Hi, Ralph. Having recently heard Toscanini's 1951 performance (remastered by the Japanese label Opus Kura), I've found it the best of historical recordings, certainly the conductor's most outstanding version: I own his three other recordings - two with Milanov (1938 and 1940) and one with Tebaldi (1950) - and treasure this one on account of di Stefano and Siepi, who sing with heart and soul. Their studio performance under de Sabata (Naxos) isn't distinguished, compared to this one, thanks in chief to the conductor's desperately slow (and often erratic) tempi: compare, for instance, di Stefano's entry under Toscanini which he sings with a single breath and that with de Sabata whose leisurely tempo forces the tenor to breathe between 'Kyrie' and 'eleison' (another thing is the presence of Schwarzkopf, to my mind no match for other contemporary sopranos singing this role). Though I also share your admiration for Arroyo under Bernstein (both audio and video versions), I dislike Muti's La Scala version (his tempi are annoyingly erratic, Pavarotti and Ramey being the real stars, Studer and Zajick only passable).

PS I'd be grateful if anyone could post feedback on any of the following recordings: Maazel (Medici Arts), Gergiev (I understand about Bocelli, but is it entirely worthless?), Bosch (Coviello), Bychkov (Profil), and Domingo (Glor).

In reply to an earlier post on 10 Nov 2009 16:01:15 GMT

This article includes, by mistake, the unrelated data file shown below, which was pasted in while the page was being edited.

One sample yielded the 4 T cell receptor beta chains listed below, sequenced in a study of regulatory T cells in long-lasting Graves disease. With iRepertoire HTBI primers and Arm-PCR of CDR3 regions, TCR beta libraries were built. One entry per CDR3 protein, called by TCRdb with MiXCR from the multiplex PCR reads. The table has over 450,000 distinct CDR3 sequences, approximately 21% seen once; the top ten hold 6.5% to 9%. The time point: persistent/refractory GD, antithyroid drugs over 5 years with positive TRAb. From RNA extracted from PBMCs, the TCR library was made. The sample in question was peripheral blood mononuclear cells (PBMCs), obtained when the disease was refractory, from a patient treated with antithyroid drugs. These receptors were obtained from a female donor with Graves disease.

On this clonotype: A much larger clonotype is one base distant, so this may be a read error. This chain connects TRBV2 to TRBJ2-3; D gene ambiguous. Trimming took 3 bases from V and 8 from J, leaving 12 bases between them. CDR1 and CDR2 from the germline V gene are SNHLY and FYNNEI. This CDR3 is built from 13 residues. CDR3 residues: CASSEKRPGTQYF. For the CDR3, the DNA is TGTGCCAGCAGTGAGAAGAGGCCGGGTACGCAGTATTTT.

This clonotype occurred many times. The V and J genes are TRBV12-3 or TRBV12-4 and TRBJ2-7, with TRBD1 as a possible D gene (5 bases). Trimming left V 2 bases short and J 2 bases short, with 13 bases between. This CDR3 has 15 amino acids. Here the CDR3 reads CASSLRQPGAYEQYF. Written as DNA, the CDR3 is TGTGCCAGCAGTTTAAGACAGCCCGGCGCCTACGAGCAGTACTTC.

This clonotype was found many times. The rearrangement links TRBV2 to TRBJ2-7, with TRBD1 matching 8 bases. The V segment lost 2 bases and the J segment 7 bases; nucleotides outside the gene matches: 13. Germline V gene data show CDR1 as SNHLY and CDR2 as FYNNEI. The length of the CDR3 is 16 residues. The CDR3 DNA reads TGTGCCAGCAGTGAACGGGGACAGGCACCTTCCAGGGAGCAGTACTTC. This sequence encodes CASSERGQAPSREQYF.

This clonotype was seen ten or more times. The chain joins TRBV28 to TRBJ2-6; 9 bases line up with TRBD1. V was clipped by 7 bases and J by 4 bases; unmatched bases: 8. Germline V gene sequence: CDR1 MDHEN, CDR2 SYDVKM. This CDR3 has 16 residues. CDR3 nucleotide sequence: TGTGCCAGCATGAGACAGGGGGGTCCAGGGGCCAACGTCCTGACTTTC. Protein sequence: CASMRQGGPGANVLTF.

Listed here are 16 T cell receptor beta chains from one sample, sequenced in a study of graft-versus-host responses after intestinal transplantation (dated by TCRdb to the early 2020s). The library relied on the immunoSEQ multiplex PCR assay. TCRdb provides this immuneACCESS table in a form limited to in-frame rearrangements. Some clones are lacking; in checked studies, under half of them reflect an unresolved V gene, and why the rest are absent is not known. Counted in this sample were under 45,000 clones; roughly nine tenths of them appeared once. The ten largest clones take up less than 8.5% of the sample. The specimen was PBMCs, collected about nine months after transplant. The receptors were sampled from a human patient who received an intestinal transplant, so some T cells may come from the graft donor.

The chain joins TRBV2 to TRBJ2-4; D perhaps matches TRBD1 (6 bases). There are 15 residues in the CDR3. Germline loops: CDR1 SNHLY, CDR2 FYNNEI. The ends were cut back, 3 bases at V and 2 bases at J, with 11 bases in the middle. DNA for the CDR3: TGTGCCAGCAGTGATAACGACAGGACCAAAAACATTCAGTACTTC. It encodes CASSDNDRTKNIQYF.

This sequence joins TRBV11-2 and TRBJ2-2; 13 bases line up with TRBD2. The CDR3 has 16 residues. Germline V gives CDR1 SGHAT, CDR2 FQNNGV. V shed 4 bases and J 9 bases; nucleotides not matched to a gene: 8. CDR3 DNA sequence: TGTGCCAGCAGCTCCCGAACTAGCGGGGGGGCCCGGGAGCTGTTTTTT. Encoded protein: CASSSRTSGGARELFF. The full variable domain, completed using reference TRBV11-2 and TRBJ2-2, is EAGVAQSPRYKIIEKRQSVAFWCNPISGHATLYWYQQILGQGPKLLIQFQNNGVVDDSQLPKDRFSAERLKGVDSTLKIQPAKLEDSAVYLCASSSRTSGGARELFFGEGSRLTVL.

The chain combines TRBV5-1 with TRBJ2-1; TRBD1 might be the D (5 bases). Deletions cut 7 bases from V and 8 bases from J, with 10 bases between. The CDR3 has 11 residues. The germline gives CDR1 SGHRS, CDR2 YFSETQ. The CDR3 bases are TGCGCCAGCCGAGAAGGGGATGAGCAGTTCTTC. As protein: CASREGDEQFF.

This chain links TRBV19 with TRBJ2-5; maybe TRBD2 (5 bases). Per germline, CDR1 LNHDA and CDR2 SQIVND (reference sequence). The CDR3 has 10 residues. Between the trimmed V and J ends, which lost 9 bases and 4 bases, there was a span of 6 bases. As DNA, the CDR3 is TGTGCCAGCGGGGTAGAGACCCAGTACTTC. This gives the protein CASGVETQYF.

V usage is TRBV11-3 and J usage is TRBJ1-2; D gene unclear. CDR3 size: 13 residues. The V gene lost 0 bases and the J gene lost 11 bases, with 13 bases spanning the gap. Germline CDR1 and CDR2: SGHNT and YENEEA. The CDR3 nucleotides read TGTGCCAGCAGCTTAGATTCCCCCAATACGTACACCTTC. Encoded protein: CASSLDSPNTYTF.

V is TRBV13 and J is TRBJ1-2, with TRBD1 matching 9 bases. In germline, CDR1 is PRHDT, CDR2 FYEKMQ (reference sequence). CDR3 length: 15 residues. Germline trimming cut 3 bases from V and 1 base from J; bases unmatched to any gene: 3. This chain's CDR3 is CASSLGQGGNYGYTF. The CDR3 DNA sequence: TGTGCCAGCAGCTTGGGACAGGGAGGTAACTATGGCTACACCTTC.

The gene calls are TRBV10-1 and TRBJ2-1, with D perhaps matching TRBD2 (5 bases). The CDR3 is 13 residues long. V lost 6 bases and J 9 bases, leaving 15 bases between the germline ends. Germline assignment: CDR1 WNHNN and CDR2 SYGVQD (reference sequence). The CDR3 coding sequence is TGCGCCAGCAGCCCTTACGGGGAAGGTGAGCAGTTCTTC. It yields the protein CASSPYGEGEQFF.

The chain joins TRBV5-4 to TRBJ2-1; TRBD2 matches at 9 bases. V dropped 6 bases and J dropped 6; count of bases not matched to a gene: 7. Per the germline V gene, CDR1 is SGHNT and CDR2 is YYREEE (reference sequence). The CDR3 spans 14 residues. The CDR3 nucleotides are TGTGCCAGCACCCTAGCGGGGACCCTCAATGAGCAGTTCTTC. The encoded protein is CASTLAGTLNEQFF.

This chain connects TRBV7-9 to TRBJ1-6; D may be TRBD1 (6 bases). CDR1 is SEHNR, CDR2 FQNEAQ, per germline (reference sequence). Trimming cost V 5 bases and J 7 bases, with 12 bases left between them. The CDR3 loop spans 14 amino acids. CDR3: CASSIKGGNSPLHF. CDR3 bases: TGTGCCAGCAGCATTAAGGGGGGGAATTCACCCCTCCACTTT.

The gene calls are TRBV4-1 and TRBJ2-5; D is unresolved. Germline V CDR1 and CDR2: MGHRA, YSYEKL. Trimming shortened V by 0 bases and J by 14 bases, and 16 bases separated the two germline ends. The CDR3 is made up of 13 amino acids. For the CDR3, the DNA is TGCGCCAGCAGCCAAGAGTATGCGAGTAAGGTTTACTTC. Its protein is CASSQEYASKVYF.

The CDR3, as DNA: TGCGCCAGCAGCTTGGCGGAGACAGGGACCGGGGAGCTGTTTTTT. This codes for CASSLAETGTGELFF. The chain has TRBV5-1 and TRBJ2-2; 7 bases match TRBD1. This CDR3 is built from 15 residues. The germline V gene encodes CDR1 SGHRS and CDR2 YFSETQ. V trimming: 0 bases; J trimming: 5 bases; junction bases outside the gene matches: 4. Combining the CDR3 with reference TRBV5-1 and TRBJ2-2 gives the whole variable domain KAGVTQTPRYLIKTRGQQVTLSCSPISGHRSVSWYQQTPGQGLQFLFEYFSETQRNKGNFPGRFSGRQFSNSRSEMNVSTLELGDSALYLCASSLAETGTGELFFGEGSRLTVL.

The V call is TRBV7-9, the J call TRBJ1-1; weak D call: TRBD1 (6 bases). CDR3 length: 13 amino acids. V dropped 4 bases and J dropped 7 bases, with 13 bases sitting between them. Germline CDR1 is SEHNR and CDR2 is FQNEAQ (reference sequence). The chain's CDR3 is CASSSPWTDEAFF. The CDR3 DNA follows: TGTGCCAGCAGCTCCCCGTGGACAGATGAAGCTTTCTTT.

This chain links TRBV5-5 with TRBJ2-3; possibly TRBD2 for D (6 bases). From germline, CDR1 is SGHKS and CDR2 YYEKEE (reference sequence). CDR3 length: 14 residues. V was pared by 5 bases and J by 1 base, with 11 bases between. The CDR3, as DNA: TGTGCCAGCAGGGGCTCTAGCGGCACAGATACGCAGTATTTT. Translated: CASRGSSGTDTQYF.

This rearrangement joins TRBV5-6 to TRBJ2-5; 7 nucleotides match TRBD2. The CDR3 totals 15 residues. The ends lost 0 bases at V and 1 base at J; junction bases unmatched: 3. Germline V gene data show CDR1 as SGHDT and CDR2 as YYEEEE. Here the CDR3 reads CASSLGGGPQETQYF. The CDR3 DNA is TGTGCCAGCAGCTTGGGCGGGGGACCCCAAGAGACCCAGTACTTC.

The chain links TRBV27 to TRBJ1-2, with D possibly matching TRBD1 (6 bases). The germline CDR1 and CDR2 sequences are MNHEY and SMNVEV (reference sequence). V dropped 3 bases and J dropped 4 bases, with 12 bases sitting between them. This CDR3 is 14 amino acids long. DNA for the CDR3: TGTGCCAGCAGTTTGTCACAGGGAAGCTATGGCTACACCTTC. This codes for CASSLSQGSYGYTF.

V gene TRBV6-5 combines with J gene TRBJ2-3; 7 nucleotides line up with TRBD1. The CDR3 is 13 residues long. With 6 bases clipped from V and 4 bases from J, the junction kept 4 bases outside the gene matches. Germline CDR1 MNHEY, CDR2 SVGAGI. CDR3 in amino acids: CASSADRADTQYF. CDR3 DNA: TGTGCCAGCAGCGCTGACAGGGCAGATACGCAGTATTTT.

Last edited by the author on 10 Nov 2009 18:20:50 GMT
Ralph Moore says:
In the Gergiev, Bocelli's absurd inadequacy simply invalidates the performance as a whole, and the bass is very ordinary - but of course the ladies have something to offer, even if Fleming is not entirely comfortable in so heavy a role. I agree on the 1951 Toscanini; De Sabata's speeds annoy me less but it's true that Di Stefano is more animated and freer for Toscanini; nor do I think Schwarzkopf suitable for such a seminally Verdian role. I don't know the others - but I quite like aspects of the Barenboim recording with Domingo and Alessandra Marc.

In reply to an earlier post on 10 Nov 2009 16:22:00 GMT
Last edited by the author on 10 Nov 2009 16:22:45 GMT
Thanks, Ralph, for the reply. I ordered the Barenboim recording a few days ago, as well as a Russian performance which I couldn't resist, because it has Vishnevskaya (Melodiya): both sets should arrive soon with the Chandos 'Don Carlos' :-)

In reply to an earlier post on 10 Nov 2009 18:23:21 GMT
Ralph Moore says:
As long as it's Vishnevskaya before she became too harsh and shrill; she certainly has the heft and temperament for the part and I'd be interested to hear what you make of it. Thank you for your contribution to our discussion!

In reply to an earlier post on 14 Dec 2009 15:26:29 GMT
I managed to give the Melodiya recording a listen. The single disc (78 minutes) features a live 1960 performance (in acceptable mono sound) conducted by Alexander Melik-Pashaev. The female soloists, Galina Vishnevskaya (soprano) and Irina Akhipova (mezzo), acquit themselves well, notably the latter. While Ivan Petrov (bass) is in fine voice, Vladimir Ivanovsky (tenor) is slightly disappointing as far as his breath control and Slavic intonation are concerned. Conducting the Glinka Academic Chapelle Chorus (their accent is variable) and the Leningrad Philharmonic Orchestra, Plashaev favours (sometimes unwisely) fast tempi. Recommended only as a supplement to other recordings of the work. 3 1/2 stars.